Caleb: Then we moved to Nashville two-and-half years ago. We started writing songs. Got a publishing deal. About a year later we signed our deal with RCA in New York.
Nathan: I first started playing music in church when I was seven; I played the drums. My mom would play the piano before my dad would preach. Caleb, over the years, I guess from just watching me play and being the drummer at the church, picked it up and started playing in church too.
Caleb: At Pentecostal churches, music’s pretty lively. It’s much the same as a black church down South. The same kind of spirit. You really show your emotions. Everyone worships.
Nathan: Lots of instruments: Organ, piano, bass, drums, couple of guitars, horns.
Caleb: It’s good; it’s actually pretty close to just blues music. People aren’t always great on the instruments, but somehow when they all get together, it’s really awesome.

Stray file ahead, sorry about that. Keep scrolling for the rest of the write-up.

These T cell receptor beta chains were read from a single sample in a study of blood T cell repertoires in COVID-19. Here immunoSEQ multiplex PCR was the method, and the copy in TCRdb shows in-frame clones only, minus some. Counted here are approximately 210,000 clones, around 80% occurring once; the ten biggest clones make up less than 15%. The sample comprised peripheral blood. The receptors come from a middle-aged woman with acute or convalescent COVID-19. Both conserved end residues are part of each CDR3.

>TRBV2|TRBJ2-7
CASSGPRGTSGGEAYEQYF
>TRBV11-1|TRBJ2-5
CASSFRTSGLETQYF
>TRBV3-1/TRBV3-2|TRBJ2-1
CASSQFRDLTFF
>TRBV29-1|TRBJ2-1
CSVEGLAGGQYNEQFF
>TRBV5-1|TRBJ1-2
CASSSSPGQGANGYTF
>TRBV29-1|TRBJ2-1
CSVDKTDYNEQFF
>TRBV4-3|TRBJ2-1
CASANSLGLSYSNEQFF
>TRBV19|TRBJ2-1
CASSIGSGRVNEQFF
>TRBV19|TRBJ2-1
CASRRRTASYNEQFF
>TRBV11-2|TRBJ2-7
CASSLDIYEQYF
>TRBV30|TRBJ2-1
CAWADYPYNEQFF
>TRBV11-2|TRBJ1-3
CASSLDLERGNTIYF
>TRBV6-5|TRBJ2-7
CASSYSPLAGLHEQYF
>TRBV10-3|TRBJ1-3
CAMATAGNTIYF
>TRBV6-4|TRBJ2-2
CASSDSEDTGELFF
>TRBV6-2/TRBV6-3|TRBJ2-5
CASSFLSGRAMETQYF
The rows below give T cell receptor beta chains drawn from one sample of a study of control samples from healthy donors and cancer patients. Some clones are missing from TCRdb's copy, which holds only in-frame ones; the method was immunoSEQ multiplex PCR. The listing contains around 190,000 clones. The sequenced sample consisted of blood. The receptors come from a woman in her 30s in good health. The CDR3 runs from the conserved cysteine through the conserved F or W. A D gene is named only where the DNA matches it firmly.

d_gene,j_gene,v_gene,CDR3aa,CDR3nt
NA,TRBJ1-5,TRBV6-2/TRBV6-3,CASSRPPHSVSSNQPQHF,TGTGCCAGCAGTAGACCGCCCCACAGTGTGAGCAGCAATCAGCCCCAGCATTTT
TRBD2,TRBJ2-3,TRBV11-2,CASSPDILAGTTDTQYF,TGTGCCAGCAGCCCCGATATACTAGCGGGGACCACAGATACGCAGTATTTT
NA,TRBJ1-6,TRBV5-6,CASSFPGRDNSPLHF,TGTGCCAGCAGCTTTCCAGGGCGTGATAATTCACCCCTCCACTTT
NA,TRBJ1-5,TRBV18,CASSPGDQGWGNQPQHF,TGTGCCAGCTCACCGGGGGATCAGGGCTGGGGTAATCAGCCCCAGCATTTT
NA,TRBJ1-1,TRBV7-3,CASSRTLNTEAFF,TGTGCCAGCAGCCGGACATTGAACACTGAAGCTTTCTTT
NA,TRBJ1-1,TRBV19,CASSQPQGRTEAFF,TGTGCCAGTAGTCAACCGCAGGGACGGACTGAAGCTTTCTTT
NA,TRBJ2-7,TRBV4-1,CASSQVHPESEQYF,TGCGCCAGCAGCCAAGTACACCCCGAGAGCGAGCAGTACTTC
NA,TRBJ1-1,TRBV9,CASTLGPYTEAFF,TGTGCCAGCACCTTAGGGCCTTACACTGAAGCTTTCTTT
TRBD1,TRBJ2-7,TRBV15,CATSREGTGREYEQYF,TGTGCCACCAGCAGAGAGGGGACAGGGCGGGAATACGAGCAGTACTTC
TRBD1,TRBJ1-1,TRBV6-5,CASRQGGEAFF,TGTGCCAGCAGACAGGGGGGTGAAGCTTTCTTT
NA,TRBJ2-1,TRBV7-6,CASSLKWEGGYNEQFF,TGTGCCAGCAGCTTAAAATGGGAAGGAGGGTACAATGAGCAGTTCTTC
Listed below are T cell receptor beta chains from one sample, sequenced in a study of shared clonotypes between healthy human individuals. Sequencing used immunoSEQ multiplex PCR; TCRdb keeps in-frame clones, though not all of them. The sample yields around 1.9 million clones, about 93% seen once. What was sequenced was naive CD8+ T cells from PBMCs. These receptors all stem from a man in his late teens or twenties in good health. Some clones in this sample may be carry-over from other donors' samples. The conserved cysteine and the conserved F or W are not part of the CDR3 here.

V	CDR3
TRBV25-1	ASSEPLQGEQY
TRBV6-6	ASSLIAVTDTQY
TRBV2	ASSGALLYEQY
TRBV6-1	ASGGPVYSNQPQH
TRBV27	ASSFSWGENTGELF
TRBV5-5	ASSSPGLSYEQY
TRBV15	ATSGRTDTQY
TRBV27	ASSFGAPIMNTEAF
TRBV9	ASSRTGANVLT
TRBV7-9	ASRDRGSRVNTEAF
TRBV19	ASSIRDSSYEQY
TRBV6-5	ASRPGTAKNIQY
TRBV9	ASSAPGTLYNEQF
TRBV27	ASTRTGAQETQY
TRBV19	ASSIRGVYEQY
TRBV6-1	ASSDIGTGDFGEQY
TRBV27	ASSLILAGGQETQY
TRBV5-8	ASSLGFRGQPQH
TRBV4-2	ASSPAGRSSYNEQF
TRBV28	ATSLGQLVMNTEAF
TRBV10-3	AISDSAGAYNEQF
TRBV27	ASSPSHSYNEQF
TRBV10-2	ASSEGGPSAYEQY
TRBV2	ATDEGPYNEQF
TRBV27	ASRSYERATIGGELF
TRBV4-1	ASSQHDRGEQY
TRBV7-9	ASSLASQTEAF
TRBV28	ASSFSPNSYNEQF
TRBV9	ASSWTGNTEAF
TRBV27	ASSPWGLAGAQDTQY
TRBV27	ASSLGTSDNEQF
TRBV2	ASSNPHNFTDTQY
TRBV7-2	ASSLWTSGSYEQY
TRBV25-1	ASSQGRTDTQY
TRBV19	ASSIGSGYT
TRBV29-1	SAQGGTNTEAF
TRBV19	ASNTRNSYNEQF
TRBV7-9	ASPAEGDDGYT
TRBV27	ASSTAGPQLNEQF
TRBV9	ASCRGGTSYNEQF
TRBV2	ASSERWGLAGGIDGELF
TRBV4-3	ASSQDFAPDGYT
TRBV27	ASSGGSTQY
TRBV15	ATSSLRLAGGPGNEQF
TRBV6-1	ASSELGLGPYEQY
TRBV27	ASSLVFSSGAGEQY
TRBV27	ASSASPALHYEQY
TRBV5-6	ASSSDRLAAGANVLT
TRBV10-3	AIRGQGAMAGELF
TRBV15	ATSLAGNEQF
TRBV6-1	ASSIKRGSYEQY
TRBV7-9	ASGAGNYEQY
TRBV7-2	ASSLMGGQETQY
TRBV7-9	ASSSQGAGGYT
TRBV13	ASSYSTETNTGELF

Nathan: There are lots of elements of that in Kings of Leon. Because basically in church you’re not up there for show; you’re just up there to provide for the service. You become so close when you’re playing; it’s not like you’re pressured that if you mess up you’re going to be in big trouble. As a band now, I think it kind of makes it easier for us, because in our minds we’re just like sittin’ up there with a calm, I’d guess you’d say, about us, not worried about messing up. You’re just up there feeling the music, as opposed to worrying the whole time. You’d be amazed at the way we played in church. I mean, it was rockin’: Fifteen-minute songs, people out there dancing. Getting with it.
Caleb: Our kind of gospel music, it sounds like the Rolling Stones with a different lead singer every time.